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Vivian Ho | 16 Jun 2010 21:44:23 GMT

As 52 countries across the world gear up to celebrate Father’s day on Sunday, June 20, Symantec is monitoring the increase in the Father’s Day spam volume since the end of May. Sadly, spammers don’t forget to send out their holiday spam, although a couple of ongoing global events such as the FIFA World Cup and Shanghai World Expo might also draw their attention. The Father’s Day spam messages are similar to Mother’s Day spam, including hit-and-run spam, product promotion, and ecard services. We have observed that spammers registered lots of domains with various From aliases and Subject lines in order to bypass spam filters in hit-and-run spam. These types of spam messages, with Father’s Day headers, can attract readers’ attention.

Symantec is expecting to see more attacks in the coming days and advises users to ignore these messages. Here...

Vivian Ho | 15 Jun 2010 21:37:42 GMT

Spammers are known to be crowd chasers. And so it goes that social networking forums, sports events, and major news-generating events always seem to catch the spammers’ attention. In line with this trait, spammers are now targeting global expos. With around 70 to 100 million visitors expected to turn up at the Shanghai World Expo 2010 this year, spammers couldn't have asked for a better time to make their presence felt.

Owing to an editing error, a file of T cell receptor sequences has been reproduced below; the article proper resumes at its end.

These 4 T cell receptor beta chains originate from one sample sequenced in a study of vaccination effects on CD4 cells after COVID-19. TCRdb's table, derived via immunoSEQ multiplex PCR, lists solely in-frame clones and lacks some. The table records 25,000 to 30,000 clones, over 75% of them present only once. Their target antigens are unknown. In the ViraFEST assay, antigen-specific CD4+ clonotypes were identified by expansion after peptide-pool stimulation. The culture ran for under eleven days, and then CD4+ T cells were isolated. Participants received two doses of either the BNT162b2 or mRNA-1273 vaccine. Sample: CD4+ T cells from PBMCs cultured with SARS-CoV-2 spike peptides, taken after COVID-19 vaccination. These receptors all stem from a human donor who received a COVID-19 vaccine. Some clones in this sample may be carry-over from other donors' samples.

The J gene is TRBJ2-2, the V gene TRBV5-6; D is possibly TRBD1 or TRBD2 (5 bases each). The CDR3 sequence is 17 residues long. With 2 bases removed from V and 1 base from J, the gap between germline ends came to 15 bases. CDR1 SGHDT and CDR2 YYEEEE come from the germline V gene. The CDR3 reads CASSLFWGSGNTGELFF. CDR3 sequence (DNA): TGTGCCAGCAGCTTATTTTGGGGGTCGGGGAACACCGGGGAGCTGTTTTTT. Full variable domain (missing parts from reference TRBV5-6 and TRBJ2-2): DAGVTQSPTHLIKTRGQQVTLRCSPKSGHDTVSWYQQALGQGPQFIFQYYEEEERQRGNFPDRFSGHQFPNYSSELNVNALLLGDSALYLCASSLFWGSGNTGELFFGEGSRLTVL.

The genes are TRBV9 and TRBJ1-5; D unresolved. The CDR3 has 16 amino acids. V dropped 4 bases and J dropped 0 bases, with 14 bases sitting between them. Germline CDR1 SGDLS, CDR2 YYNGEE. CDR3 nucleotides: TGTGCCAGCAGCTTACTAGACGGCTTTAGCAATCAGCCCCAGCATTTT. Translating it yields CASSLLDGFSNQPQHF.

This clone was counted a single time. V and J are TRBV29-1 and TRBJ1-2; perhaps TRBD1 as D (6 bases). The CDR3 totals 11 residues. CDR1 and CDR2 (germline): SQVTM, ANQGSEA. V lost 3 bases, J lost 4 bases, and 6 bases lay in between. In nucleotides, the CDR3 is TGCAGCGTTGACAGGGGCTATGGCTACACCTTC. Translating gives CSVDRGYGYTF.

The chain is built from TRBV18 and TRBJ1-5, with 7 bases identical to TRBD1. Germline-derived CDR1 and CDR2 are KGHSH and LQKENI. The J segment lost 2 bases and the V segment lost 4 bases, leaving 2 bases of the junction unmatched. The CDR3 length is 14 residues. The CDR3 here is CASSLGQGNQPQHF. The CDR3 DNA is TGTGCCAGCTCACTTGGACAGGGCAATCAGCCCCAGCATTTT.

Spammers are using the Shanghai expo in their subject lines and email messages to deliver fake promotions, sell products, and offer various services. Symantec has been monitoring several different variations of spam types in the campaign.

Sample 1:
Spammers include an expo event subject line to attract hits. In the body, there is a meds promotion URL right in the center and a bogus MSN subscription note at the bottom.

From: <Details Removed>
Subject: 200,000 flood Shanghai Expo...

Samir_Patil | 14 Jun 2010 21:52:21 GMT

Former child star Gary Coleman, who shot to fame on the TV sitcom Diff'rent Strokes, died on May 28, 2010. The American actor is well known not only for his childhood role as Arnold Jackson in Diff'rent Strokes, but also for his small stature as an adult, which was caused by a congenital kidney disease that halted his growth at an early age.

As always, events such as these seem to be prime targets for spammers and malicious code authors alike. Symantec has been monitoring spam samples that tie in to Gary Coleman’s death; in particular, we’ve been observing several health-related spam messages that use the news headlines of Coleman’s death as their Subject lines.

As shown in below example, the message is, in actuality, a promotion of a Canadian pharmacy spam site. The links embedded in the message direct users to this online pharmacy:


Samir_Patil | 11 Jun 2010 20:20:51 GMT

The world’s most awaited sporting event is kicking off today. As the world is getting ready to join the excitement, spammers continue to raise their spam game.